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New Music for New York

The MCE’s Commissioning & Premiering Project

In our 2004-5 season, we initiated what we hope will become an annual tradition of commissioning and premiering new works by exclusively New York-based composers. We begin this project in accordance with our mission—to foster and celebrate New York choral music culture.

Our project is designed to promote a range of high-caliber compositions each year, while also developing longer term relationships with composers and enabling the choir itself to participate in the entire process. The project works like this: First, we commission (in the fall) three short works from area composers that we perform in May. Then the choir votes on which composer of the three it would like to re-commission for a longer work to be performed the next May. Once this is done, the choir gets the chance to participate in the process by which the chosen composer develops that longer piece.

This first year was a tremendous success. We commissioned works by extremely talented composers, and the works they produced were tremendously well-received by our membership and our audience alike. Featured in our May 2005 concert at Columbia University were A.J. McCaffrey’s “Meeting the British,” George Andoniadis’s “Birds,” and Nico Muhly’s “I Cannot Attain Unto It.” The choir selected Mr. Andoniadis to commission a second, longer work for our May 2006 concert.

2005 Premieres (click the MP3 link to hear the piece performed by the MCE)

George Andoniadis, Birds (mp3)

Mr. Andoniadis has composed numerous theater scores and much vocal music, both solo and choral, and has received world premiere performances from the Gregg Smith Singers, the Bowdoin College Chamber Choir, the University of Southern Maine Chamber Singers, and the Choral Art Society of Portland, Maine. His music has also been featured on concerts of the Ohio University Chamber Singers and the Lancaster Chorale. For more information, visit:

Birds is a composition born of sadness but living as an expression of joy and hope. The words were written by Andoniadis’s 11-year old niece, Hallie Geier, who died last year in a car accident. “She lived an amazingly full life for her short time here with us and this poem is an example of her fertile and powerful imagination,” Mr. Andoniadis said. “The words create striking images and then express a yearning that we all have felt as we see the miraculous flight of birds in the sky. As a composer, I simply tried to paint the poem with notes and in so doing to communicate Hallie’s spirit and perhaps speak with her soul.” Birds is dedicated to Hallie’s sister, MJ.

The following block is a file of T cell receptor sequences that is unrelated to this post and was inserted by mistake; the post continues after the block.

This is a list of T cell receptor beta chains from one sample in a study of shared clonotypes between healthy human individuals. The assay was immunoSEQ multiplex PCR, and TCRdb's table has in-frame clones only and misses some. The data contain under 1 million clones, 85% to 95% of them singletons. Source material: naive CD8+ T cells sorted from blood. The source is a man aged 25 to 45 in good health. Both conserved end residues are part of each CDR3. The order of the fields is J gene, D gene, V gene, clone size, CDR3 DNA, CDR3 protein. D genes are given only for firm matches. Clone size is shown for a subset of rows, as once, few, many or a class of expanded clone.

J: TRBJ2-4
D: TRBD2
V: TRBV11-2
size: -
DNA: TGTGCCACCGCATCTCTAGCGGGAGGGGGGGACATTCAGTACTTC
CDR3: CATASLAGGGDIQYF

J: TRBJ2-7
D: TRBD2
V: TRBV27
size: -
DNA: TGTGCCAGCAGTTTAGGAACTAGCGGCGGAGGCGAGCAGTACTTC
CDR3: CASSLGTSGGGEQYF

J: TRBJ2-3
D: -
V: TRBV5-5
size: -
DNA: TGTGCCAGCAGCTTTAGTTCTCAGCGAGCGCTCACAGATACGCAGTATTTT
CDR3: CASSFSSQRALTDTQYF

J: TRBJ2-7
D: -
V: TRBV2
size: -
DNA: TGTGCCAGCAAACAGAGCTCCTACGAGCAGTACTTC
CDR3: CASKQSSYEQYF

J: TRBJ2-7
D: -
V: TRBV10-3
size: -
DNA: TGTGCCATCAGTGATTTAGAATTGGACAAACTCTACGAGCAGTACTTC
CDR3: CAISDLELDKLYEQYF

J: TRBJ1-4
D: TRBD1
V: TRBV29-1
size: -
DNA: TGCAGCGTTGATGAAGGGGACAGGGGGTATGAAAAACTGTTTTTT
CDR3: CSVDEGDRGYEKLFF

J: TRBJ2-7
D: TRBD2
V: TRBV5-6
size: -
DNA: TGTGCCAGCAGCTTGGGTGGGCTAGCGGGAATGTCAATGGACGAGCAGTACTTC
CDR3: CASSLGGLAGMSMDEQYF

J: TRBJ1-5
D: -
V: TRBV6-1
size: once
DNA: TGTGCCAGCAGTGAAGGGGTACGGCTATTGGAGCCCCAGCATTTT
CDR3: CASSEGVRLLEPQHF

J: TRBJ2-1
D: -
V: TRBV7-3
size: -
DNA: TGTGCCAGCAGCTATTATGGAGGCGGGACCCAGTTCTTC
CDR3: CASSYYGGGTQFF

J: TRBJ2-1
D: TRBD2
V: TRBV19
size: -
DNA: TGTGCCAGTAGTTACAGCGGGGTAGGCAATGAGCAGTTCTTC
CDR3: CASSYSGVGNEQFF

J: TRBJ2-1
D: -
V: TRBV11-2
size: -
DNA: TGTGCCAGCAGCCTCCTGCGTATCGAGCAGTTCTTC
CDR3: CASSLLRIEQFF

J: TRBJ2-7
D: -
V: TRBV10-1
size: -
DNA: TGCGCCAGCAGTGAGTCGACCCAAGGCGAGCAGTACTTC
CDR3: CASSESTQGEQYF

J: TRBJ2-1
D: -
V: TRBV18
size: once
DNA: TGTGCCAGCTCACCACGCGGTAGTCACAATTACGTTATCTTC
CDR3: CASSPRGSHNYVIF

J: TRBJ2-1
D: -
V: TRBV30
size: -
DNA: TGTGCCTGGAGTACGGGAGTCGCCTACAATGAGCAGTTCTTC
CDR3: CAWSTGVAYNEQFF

A.J. McCaffrey, Meeting the British (mp3)

A.J.’s music has been performed by the Royal Scottish National Orchestra and the Scottish Chamber Orchestra, as well as by several Boston-area ensembles. He has been featured on Boston Modern Orchestra Project’s The Next Next new music series, and has recently been named Composer-in-Residence for the Radius Ensemble, a Boston-based chamber group. He currently lives in the Boston area, where he is the Chair of Theory and Composition at the Community Music Center of Boston.

In a reading of his poem, “Meeting the British,” Paul Muldoon identifies the speaker as the spirit of the Ottawa, meeting a pair of British officers around the time of the Pontiac Rebellion in 1763. “The eventual betrayal of the native North Americans by the British in this poem struck me as quiet and intimate, almost shockingly so,” Mr. McCaffrey said. “In setting this text to music, I wanted listeners to discover this stillness gradually, as if by accident.”

Nico Muhly, I Cannot Attain Unto It (mp3)

The American Symphony Orchestra under Leon Botstein premiered Mr. Muhly’s Fits & Bursts at Avery Fisher Hall in February 2003, and the Juilliard Orchestra under Jeffrey Milarsky premiered his Out of the Loop at the Juilliard Theater. Out of the Loop went on to win an ASCAP Morton Gould Young Composer’s Award. In April 2004, his So to Speak was premiered by the Juilliard Orchestra under Jeffrey Milarsky in Alice Tully Hall. For more information, visit:

I Cannot Attain Unto It is a setting of a section of Psalm 139 arranged such that certain syllables repeat and cycle around each other. The harmonic motion of the piece is through common tones, a method in which a single note is sustained through two related or unrelated keys. The use of the repetition is meant to be at once devotional and hypnotic. Mr. Muhly said he has been drawn to the psalms since he was a young child. “Their obsessive repetition and turns of phrase has always fascinated me. Every time I set one, I learn something new about the strategic use of repetition.”